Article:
Tuesday, May 16, 2006

Tamper-proof ID and Forgiveness Program

Jay Tea at Wizbang blogged about the President's proposal. Two items I want to comment on are Tamper-proof IDs and the Forgiveness Program

Tamper-proof IDs for legal aliens in the United States. Again, sounds great, but how it will be implemented will reveal just how well it will work. Market forces will almost inevitably trump a government plan, and there will be a huge incentive to find ways to fake the unfakeable IDs. There are a lot of very intelligent people who would very much like to find a way to make big money, and finding ways around the ID system offers access to a lot of money -- all under the table. What one technology can create, another can undo.

A way to forge the unforgable cards might be found if it is difficult to get one of the ID cards. But in the plan that I propose it will be easy for a worked without a criminal record to get one, and if we build some secret check data in the magnetic card stripe we can probably detect most of the forged ones.
A graduated forgiveness program, based on how long someone has been in the United States. I predicted it before, and I'll repeat it again: the primary consequences of this will be twofold: a huge surge in illegal aliens looking to cross the border before it takes effect, and an explosion in forged documents that "prove" how long someone has been in the country. People will start finding ways to fake utility bills, rent receipts, and the like to show that Skippy who just hopped the border last week has been in the United States since the Clinton Administration, just quietly doing those jobs Americans don't want to do.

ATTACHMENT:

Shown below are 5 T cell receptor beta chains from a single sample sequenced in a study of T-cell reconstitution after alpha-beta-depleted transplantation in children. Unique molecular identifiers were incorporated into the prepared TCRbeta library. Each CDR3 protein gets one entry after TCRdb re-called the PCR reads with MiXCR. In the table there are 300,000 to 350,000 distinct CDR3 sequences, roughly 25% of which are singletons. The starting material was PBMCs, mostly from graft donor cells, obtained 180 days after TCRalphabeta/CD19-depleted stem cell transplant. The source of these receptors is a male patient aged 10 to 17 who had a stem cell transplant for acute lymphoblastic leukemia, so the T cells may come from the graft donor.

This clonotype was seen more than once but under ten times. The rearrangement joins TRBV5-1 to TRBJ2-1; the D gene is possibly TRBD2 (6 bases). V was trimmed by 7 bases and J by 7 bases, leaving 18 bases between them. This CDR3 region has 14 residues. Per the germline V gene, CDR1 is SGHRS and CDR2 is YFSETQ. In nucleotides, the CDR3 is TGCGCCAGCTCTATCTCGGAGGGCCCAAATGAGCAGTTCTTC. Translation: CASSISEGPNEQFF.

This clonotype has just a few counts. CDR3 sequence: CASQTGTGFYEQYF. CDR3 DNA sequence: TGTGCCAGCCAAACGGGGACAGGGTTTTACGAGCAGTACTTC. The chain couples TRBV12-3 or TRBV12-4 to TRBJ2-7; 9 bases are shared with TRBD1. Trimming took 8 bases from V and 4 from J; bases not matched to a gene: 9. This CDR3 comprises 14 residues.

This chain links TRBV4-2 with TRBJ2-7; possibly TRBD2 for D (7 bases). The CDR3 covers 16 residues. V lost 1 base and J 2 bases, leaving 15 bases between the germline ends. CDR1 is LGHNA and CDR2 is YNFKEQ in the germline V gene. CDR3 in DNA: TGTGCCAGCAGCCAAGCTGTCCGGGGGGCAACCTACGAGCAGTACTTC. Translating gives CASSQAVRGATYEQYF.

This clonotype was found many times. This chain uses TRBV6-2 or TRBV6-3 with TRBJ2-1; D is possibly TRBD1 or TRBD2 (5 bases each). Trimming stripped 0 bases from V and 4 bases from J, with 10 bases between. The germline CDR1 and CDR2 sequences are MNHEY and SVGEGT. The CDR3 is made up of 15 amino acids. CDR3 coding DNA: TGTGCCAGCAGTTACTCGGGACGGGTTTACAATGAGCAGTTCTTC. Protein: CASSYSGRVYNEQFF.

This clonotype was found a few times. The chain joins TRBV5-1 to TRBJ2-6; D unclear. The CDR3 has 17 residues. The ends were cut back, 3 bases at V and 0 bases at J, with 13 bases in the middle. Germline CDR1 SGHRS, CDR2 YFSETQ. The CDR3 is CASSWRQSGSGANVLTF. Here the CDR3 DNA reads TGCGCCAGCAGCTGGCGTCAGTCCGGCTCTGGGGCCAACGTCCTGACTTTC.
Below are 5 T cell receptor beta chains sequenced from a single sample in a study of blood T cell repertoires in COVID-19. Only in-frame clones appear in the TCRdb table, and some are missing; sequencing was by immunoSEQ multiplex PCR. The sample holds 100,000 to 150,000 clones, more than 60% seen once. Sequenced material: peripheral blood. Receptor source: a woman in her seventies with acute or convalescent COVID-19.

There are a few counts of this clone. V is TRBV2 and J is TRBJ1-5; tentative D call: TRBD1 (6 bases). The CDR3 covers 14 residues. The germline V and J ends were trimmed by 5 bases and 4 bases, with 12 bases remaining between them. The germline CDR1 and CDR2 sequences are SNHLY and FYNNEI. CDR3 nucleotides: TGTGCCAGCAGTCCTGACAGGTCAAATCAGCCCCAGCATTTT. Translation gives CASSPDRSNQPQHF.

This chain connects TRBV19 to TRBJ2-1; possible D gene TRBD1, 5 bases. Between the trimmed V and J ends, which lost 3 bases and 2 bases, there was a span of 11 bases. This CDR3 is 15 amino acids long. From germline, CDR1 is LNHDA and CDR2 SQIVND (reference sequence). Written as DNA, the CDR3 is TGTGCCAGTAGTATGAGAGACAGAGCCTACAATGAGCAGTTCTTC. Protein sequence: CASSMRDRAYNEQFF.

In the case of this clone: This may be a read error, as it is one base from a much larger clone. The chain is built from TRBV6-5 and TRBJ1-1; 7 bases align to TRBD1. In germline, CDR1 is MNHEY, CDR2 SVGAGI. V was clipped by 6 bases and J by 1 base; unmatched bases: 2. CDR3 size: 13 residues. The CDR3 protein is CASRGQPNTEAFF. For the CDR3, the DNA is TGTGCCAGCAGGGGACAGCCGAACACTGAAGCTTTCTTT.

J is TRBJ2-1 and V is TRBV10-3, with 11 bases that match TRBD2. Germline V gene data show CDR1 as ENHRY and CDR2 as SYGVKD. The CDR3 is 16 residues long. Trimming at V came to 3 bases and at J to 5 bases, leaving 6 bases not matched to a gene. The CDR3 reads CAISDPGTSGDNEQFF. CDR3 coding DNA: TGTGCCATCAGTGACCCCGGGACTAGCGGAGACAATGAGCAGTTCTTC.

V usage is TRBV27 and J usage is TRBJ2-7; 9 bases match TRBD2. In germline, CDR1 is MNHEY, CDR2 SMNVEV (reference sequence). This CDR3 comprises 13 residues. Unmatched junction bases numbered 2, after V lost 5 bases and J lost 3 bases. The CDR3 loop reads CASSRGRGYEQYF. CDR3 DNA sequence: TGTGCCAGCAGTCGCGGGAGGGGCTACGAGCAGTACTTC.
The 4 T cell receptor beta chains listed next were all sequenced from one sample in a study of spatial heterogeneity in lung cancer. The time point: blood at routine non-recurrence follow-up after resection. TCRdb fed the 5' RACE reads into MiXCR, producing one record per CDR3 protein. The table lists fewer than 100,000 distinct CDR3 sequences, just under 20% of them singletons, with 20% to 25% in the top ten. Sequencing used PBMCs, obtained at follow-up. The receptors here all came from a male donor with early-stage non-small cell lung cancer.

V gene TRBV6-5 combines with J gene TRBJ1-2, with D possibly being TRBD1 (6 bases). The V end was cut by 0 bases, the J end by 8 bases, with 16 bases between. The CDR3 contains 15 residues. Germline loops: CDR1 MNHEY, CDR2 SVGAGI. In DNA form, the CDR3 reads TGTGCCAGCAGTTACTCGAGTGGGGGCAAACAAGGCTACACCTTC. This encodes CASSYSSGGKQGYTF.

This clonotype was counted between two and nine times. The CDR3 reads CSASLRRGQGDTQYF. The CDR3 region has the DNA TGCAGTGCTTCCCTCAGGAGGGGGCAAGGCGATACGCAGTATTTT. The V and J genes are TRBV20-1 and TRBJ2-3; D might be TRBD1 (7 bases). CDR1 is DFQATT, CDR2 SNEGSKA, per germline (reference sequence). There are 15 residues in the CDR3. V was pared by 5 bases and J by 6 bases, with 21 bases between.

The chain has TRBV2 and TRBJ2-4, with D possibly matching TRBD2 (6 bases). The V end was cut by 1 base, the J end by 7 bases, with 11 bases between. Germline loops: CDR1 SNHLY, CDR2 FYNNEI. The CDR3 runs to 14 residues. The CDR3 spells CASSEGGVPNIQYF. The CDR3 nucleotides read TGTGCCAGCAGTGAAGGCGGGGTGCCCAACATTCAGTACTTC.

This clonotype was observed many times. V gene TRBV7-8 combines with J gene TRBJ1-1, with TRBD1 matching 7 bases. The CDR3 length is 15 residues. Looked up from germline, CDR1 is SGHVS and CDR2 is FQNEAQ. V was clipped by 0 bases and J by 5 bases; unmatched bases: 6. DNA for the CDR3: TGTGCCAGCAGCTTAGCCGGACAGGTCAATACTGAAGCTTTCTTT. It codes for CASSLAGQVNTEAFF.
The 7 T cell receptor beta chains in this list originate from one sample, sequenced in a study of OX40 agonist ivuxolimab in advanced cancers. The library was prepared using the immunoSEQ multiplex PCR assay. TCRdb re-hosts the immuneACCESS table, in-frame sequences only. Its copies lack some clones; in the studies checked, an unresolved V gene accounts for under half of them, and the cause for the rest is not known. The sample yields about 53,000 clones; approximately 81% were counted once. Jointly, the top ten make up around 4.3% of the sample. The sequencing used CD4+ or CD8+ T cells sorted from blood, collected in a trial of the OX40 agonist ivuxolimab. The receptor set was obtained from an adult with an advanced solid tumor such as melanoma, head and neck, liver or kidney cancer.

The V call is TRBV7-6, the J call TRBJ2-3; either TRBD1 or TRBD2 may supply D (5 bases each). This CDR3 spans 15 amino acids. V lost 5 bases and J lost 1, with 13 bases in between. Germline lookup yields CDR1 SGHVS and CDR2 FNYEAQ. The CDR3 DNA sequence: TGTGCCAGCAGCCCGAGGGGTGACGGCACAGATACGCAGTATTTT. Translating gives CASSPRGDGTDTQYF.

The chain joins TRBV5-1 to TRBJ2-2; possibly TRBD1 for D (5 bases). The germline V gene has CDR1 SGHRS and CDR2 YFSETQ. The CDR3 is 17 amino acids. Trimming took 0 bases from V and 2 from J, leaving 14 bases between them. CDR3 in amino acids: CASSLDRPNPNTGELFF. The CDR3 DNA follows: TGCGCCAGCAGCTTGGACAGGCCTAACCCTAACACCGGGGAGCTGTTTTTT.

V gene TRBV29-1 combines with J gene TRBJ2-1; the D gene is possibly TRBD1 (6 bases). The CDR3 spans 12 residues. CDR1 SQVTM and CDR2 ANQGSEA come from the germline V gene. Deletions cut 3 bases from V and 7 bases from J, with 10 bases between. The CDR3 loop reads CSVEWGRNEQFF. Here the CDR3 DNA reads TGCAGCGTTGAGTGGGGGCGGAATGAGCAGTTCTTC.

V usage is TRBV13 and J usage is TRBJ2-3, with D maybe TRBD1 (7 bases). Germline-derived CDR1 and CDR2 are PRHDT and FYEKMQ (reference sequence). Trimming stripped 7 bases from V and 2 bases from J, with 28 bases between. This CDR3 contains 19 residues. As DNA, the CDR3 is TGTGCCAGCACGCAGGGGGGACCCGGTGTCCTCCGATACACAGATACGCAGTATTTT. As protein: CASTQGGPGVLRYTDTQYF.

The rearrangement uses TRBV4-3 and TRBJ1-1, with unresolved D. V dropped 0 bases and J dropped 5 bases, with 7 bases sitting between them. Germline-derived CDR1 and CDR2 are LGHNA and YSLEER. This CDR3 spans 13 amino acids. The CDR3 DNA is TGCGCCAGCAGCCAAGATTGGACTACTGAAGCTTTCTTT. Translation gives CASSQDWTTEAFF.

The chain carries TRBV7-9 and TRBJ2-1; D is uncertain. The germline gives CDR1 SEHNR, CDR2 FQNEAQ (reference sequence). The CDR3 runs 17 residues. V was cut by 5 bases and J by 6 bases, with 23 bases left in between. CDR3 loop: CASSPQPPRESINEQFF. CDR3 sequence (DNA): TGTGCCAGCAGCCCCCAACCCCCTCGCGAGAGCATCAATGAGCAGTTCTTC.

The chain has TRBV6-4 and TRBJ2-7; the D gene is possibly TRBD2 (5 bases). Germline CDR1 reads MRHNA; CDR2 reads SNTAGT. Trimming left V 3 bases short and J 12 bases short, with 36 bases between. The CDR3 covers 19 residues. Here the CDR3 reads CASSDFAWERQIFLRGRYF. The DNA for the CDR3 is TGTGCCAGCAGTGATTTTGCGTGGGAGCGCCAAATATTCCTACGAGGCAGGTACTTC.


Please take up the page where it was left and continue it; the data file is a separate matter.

That is true, but in the plan that I propose all we would do is give guest worker cards to the people that were here illegally (after making them pay a penalty for coming in). This would let them stay here (which they will do anyway, because as many have said, it would be impossible to round them up and send them back), but it would not put them on a path to citizenship. If they want that, they would have to put their names at the end of a list and wait their turn. They might do that waiting here in the US, but they would wait their turn


Anonymous said...

Tamper-proof IDs for legal aliens in the United States. Again, sounds great, but how it will be implemented will reveal just how well it will work.

Uh, if you have a green card, then you get digitally fingerprinted and photographed at a USCIS office, and that photograph and fingerprint appears on your card, along with a load of other stuff: a barcode, a magnetic strip, the kind of scrambled data that you see on a driver's license.

If you're on a non-immigrant visa, your EAD (work permit) has the same identification features.

The details are all in some big USCIS computer somewhere.

And if you're going to add more biometric features to immigrant ID, the obvious consequence is that you'll have to add more still to citizen ID (and to the precursor documentation such as birth certificates) to stop it becoming the patch of least resistance.

Don Singleton said...

I believe they can be made more secure if we want to, but it probably means contracting the job out to a credit card company that has a greater incentive to really remain secure than some government bureaucrat.

However as I indicated the real answer is to make it easier to get a card, but that once you have someone in your hands, picking up their card, if they have committed a crime or for some other reason no longer qualify, then deport them immediately